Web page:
Linear Regression: Definition, Types, Examples

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Linear regression has been used extensively in multiple industries for prediction purposes. It is an analytical method used in data science to study data and predict the value of an unknown dependent variable based on the known dependent variable.

This article aims to cover the definition of linear regression and its types with examples for better understanding.

What is linear regression?
Linear regression is a statistical method used to visualise the linear relationship between two variables. It quantifies the correlation between one or more independent variables and the dependent variable.

The two types of variables are:

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Independent variable: It is the variable whose value is known and is used to determine the value of the dependent variable.

Dependent variable: This is the variable whose value is being determined, which changes with the independent variable.

The value of ‘A’, the dependent variable, can be determined through ‘B’, the independent variable.
The graphical representation of linear regression is a straight-line graph, assuming a linear relationship between the variables. The method is highly accurate and reduces the discrepancies between the predicted and the actual outputs.

What are the uses of linear regression?

Linear regression has been used in scientific and academic research, behavioural science, and business. Some of the uses of linear regression are:

To predict future values like the estimate of revenue value upon changes in investment. To envision future trends in both science and commerce.

This can also be used to understand the strength of the relationship between the independent or predictor variable(s) and the dependent variable.

What are the types of linear regression?

There are two types of linear regression - simple and multiple.

Simple linear regression
Simple linear regression is used when there is only one independent variable at hand which is used to determine the dependent variable.

The equation for simple linear regression involves four coefficients:

A = 𝛽0 + 𝛽1B + ε

In the given equation, A is the regression coefficient or dependent variable, 𝛽o is the intercept, 𝛽1 is the slope, B is the independent variable which assumably is affecting A, and the epsilon (ε) is the adjustment of A or the error value in our estimate of A.

Simple linear regression makes four preconceptions:
The data has been collected using scientific methods without any bias and does not have any hidden relation.
The error size (value of ellipses) does not have any significant change across the independent variable values.
The data is symmetrically distributed and maintains a level of normality.

The relationship between the independent and dependent variables is always linear. It can never be a curve or hyperbola.

Simple linear regression is used in determining the value of a dependent variable that is directly influenced by the independent variable. Simple examples of this would be determining the marks a student may score depending on the hours of study, or the amount of increase in antibodies against the number of viral cells.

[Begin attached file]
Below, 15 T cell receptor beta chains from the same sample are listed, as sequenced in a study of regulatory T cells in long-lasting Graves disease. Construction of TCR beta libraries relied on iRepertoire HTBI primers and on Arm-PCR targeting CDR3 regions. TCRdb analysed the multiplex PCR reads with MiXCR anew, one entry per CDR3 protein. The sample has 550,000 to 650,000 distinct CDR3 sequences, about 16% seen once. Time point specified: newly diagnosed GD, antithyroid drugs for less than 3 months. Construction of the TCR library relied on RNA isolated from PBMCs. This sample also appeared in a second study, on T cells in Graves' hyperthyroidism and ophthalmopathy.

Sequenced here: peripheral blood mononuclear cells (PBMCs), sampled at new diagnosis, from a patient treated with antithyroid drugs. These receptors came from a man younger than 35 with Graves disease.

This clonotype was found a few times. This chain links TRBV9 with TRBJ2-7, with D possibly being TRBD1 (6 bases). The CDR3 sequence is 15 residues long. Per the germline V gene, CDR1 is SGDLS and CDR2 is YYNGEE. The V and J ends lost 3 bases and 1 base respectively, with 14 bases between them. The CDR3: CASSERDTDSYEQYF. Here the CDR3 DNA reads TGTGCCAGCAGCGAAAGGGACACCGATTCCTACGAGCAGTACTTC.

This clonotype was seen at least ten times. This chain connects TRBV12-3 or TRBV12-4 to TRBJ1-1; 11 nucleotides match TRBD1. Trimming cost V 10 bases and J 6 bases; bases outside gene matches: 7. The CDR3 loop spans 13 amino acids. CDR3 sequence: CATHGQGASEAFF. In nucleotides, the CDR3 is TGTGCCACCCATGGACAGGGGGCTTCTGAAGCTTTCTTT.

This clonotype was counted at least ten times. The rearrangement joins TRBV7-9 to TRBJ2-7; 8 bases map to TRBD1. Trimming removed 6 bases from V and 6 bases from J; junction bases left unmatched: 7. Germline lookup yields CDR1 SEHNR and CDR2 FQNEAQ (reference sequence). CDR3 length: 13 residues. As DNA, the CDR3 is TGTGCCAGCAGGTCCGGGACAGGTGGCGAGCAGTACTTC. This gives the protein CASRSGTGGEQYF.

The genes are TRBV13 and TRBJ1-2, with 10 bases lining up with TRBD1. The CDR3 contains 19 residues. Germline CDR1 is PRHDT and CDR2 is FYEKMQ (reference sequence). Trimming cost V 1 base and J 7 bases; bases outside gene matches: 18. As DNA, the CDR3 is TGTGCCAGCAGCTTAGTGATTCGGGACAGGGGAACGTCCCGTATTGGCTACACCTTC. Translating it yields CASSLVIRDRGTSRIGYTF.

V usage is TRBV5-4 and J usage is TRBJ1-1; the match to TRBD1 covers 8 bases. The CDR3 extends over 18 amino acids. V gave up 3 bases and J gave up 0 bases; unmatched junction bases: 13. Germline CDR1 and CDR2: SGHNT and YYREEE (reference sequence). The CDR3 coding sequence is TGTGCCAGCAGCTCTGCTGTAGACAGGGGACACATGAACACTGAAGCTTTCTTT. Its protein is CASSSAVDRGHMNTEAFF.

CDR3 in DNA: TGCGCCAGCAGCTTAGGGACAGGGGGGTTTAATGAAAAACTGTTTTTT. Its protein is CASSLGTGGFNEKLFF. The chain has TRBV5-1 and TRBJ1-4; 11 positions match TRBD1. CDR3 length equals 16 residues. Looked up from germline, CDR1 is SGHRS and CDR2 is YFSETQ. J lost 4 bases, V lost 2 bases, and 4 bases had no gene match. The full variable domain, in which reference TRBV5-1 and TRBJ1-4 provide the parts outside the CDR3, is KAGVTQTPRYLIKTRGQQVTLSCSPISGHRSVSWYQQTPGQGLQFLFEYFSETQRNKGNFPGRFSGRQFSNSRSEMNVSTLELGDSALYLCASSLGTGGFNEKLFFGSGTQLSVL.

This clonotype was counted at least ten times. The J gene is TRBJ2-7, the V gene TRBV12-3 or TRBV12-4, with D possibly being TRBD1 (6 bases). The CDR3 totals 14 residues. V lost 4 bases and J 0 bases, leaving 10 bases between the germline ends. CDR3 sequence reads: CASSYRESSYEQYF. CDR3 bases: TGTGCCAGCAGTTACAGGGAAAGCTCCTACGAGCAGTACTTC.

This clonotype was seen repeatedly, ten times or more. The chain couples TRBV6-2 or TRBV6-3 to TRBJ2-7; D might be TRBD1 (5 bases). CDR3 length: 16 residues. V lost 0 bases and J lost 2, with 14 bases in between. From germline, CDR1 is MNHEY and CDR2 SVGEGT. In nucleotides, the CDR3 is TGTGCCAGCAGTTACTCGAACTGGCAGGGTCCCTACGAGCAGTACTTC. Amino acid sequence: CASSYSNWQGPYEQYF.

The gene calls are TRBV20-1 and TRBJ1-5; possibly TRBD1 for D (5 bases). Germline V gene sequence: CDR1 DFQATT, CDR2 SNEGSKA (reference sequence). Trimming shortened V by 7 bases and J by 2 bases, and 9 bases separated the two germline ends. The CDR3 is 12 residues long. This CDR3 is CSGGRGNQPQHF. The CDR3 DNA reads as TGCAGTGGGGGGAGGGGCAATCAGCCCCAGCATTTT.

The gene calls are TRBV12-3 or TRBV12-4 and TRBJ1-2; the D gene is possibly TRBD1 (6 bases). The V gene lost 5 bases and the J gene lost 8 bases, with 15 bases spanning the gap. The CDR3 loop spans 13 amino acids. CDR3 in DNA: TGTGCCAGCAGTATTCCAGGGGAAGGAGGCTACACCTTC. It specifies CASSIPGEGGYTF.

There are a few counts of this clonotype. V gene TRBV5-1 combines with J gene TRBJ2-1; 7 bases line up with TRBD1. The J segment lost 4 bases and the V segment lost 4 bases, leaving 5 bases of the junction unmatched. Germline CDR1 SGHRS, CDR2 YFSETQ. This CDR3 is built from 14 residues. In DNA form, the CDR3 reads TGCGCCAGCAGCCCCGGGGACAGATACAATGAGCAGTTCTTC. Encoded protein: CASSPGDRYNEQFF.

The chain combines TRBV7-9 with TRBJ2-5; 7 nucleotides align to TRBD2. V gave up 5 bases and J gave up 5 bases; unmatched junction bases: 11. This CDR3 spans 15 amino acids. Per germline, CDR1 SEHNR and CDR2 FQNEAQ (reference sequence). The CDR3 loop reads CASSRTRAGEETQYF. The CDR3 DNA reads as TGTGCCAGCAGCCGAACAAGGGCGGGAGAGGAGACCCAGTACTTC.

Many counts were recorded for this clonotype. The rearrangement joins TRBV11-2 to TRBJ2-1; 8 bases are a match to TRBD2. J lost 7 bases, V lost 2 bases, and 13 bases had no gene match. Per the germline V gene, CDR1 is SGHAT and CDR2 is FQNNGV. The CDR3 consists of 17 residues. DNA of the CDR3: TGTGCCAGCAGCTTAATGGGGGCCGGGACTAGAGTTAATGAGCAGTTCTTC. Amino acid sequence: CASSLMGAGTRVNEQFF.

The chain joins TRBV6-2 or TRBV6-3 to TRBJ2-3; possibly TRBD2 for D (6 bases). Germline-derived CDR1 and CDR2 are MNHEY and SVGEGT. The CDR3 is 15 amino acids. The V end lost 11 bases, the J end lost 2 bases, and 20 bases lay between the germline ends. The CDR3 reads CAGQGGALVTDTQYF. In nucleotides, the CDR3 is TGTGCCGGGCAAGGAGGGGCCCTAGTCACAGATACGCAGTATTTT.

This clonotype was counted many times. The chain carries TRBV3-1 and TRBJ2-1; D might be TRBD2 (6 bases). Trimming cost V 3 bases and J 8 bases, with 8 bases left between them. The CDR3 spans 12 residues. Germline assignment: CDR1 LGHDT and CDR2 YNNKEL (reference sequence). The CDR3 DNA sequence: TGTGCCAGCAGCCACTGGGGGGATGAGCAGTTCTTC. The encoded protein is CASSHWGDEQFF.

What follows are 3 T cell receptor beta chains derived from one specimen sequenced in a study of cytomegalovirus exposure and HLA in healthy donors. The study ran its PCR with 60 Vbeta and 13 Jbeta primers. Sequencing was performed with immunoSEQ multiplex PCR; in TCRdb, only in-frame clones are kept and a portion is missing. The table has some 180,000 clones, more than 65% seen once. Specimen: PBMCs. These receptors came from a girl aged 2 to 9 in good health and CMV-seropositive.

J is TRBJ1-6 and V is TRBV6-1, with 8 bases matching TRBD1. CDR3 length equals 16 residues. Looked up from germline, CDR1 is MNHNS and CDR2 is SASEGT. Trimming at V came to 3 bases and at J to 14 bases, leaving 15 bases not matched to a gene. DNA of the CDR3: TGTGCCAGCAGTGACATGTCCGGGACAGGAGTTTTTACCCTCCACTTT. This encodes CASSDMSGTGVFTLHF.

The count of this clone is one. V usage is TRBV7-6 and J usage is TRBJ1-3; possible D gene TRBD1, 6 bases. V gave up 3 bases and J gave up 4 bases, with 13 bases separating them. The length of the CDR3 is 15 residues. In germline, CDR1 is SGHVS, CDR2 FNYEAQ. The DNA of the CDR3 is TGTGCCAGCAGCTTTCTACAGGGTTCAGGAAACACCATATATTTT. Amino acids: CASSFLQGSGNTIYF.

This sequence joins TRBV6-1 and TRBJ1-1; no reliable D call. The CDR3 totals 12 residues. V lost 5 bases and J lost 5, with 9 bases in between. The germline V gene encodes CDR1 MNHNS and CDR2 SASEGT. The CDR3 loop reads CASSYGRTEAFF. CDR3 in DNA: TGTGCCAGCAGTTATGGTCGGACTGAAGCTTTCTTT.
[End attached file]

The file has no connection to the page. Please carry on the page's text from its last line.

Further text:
Multiple linear regression

Multiple linear regression quantifies the relationship between two or more independent variables and the dependent variable. The independent variable may be consequent values or grouped values.
The equation for multiple linear regression involves the coefficients:

A = 𝛽0 + 𝛽1B1 + 𝛽2B2 + …. + 𝛽nBn + ε

Therefore, the coefficients change in numbers. As seen in simple linear regression in the above equation:
A is the regression coefficient

𝛽o is the intercept
𝛽1B1 is the first independent coefficient, the slope (𝛽1) of the first independent or predictor value (B1).
… signifies the number of coefficient values, the slope of the subsequent independent variables present between the second and last variable value.

𝛽nBn is the last independent coefficient
ε is the error value.

The above-given equation visualises the linear relationship between the dependent variable (A) and all the predictor variables.

Examples of linear regression

Linear regression is used in multiple scenarios -
Linear regression can also be used to predict the sales of a product based on the advertisement done through different media channels. This will employ the multiple linear regression model.

In medicine, simple linear regression may be used to determine the blood sugar level of a patient upon administration of a particular dosage of insulin. This can be used similarly to determine the relationship between different drugs and the patient’s vitals.

Data science has become an indispensable part of multiple industries, and linear regression, an important aspect of data science, has too. Therefore, knowledge in data science is a high-demand skill, and the best way to head-start your career is to earn a degree in data science certification. Learning linear regression makes it easy to calculate predictive values and estimate the condition of commercial or scientific variables.

Imarticus Learning offers a Postgraduate Analytics degree, a data science course with job guarantee. The PG Data Science and Analytics course is a job-assured programme that is trusted by industry leaders for the resources and quality of training provided. In this futuristic programme, students learn data visualisation with Python, Tableau and Power BI. Thus, the programme also helps learners in adapting to regular upskilling requirements.

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